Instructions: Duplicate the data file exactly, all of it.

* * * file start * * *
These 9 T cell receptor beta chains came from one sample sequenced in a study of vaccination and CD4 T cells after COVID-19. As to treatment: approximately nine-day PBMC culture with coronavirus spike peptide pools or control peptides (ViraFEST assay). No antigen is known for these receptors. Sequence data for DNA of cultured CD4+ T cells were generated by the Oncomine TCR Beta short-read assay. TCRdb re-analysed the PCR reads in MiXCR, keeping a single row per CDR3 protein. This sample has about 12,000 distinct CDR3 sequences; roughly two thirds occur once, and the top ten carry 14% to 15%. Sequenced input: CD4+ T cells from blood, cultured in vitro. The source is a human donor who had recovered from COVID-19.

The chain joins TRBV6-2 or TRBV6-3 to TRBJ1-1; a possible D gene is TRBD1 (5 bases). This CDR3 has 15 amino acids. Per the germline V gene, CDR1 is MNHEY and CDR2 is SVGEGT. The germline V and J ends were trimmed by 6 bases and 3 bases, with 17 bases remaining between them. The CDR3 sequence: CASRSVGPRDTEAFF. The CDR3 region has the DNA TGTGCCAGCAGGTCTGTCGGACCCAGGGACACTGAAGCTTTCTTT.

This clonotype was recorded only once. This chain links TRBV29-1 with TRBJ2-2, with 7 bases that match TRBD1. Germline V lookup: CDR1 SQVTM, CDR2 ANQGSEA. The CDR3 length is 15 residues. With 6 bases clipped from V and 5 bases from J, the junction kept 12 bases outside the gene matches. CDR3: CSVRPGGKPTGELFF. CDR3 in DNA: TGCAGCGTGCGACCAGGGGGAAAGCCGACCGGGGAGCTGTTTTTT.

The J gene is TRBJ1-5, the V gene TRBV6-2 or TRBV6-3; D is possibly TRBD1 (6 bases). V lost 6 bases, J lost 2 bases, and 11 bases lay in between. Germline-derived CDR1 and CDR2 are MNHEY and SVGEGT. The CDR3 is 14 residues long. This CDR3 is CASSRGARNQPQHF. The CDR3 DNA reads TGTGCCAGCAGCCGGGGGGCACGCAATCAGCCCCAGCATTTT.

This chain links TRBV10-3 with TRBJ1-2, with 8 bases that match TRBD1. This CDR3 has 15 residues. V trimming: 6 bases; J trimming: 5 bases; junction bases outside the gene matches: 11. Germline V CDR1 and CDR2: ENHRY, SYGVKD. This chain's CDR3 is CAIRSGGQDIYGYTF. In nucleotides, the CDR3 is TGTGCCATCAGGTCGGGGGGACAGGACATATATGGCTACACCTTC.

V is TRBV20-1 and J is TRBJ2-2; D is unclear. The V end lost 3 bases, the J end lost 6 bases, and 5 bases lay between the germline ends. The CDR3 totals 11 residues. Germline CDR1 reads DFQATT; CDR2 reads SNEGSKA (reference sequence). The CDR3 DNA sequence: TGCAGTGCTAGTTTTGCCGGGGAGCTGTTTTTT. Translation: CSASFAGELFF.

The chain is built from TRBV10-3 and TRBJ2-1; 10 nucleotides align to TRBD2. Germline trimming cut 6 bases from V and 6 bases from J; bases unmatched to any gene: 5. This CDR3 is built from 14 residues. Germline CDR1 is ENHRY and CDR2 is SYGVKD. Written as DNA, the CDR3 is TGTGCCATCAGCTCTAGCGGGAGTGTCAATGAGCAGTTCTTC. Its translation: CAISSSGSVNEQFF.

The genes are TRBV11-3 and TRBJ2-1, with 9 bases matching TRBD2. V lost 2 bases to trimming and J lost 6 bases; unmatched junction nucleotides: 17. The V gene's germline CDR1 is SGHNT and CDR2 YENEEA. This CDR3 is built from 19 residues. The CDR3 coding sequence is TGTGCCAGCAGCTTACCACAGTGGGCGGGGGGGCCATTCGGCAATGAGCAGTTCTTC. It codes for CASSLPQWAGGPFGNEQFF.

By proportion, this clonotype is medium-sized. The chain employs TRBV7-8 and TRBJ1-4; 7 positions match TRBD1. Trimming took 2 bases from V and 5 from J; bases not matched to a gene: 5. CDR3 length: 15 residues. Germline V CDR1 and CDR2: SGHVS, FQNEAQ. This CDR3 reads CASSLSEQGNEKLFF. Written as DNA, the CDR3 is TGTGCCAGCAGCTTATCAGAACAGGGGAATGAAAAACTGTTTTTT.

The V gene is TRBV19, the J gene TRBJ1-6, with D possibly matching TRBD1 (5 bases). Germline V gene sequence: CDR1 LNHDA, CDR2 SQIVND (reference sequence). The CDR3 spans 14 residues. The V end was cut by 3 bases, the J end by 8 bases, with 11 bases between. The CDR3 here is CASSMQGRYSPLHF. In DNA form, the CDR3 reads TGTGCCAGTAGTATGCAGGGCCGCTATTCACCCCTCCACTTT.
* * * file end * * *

These 9 T cell receptor beta chains came from one sample sequenced in a study of vaccination and CD4 T cells after COVID-19. As to treatment: approximately nine-day PBMC culture with coronavirus spike peptide pools or control peptides (ViraFEST assay). No antigen is known for these receptors. Sequence data for DNA of cultured CD4+ T cells were generated by the Oncomine TCR Beta short-read assay. TCRdb re-analysed the PCR reads in MiXCR, keeping a single row per CDR3 protein. This sample has about 12,000 distinct CDR3 sequences; roughly two thirds occur once, and the top ten carry 14% to 15%. Sequenced input: CD4+ T cells from blood, cultured in vitro. The source is a human donor who had recovered from COVID-19.

The chain joins TRBV6-2 or TRBV6-3 to TRBJ1-1; a possible D gene is TRBD1 (5 bases). This CDR3 has 15 amino acids. Per the germline V gene, CDR1 is MNHEY and CDR2 is SVGEGT. The germline V and J ends were trimmed by 6 bases and 3 bases, with 17 bases remaining between them. The CDR3 sequence: CASRSVGPRDTEAFF. The CDR3 region has the DNA TGTGCCAGCAGGTCTGTCGGACCCAGGGACACTGAAGCTTTCTTT.

This clonotype was recorded only once. This chain links TRBV29-1 with TRBJ2-2, with 7 bases that match TRBD1. Germline V lookup: CDR1 SQVTM, CDR2 ANQGSEA. The CDR3 length is 15 residues. With 6 bases clipped from V and 5 bases from J, the junction kept 12 bases outside the gene matches. CDR3: CSVRPGGKPTGELFF. CDR3 in DNA: TGCAGCGTGCGACCAGGGGGAAAGCCGACCGGGGAGCTGTTTTTT.

The J gene is TRBJ1-5, the V gene TRBV6-2 or TRBV6-3; D is possibly TRBD1 (6 bases). V lost 6 bases, J lost 2 bases, and 11 bases lay in between. Germline-derived CDR1 and CDR2 are MNHEY and SVGEGT. The CDR3 is 14 residues long. This CDR3 is CASSRGARNQPQHF. The CDR3 DNA reads TGTGCCAGCAGCCGGGGGGCACGCAATCAGCCCCAGCATTTT.

This chain links TRBV10-3 with TRBJ1-2, with 8 bases that match TRBD1. This CDR3 has 15 residues. V trimming: 6 bases; J trimming: 5 bases; junction bases outside the gene matches: 11. Germline V CDR1 and CDR2: ENHRY, SYGVKD. This chain's CDR3 is CAIRSGGQDIYGYTF. In nucleotides, the CDR3 is TGTGCCATCAGGTCGGGGGGACAGGACATATATGGCTACACCTTC.

V is TRBV20-1 and J is TRBJ2-2; D is unclear. The V end lost 3 bases, the J end lost 6 bases, and 5 bases lay between the germline ends. The CDR3 totals 11 residues. Germline CDR1 reads DFQATT; CDR2 reads SNEGSKA (reference sequence). The CDR3 DNA sequence: TGCAGTGCTAGTTTTGCCGGGGAGCTGTTTTTT. Translation: CSASFAGELFF.

The chain is built from TRBV10-3 and TRBJ2-1; 10 nucleotides align to TRBD2. Germline trimming cut 6 bases from V and 6 bases from J; bases unmatched to any gene: 5. This CDR3 is built from 14 residues. Germline CDR1 is ENHRY and CDR2 is SYGVKD. Written as DNA, the CDR3 is TGTGCCATCAGCTCTAGCGGGAGTGTCAATGAGCAGTTCTTC. Its translation: CAISSSGSVNEQFF.

The genes are TRBV11-3 and TRBJ2-1, with 9 bases matching TRBD2. V lost 2 bases to trimming and J lost 6 bases; unmatched junction nucleotides: 17. The V gene's germline CDR1 is SGHNT and CDR2 YENEEA. This CDR3 is built from 19 residues. The CDR3 coding sequence is TGTGCCAGCAGCTTACCACAGTGGGCGGGGGGGCCATTCGGCAATGAGCAGTTCTTC. It codes for CASSLPQWAGGPFGNEQFF.

By proportion, this clonotype is medium-sized. The chain employs TRBV7-8 and TRBJ1-4; 7 positions match TRBD1. Trimming took 2 bases from V and 5 from J; bases not matched to a gene: 5. CDR3 length: 15 residues. Germline V CDR1 and CDR2: SGHVS, FQNEAQ. This CDR3 reads CASSLSEQGNEKLFF. Written as DNA, the CDR3 is TGTGCCAGCAGCTTATCAGAACAGGGGAATGAAAAACTGTTTTTT.

The V gene is TRBV19, the J gene TRBJ1-6, with D possibly matching TRBD1 (5 bases). Germline V gene sequence: CDR1 LNHDA, CDR2 SQIVND (reference sequence). The CDR3 spans 14 residues. The V end was cut by 3 bases, the J end by 8 bases, with 11 bases between. The CDR3 here is CASSMQGRYSPLHF. In DNA form, the CDR3 reads TGTGCCAGTAGTATGCAGGGCCGCTATTCACCCCTCCACTTT.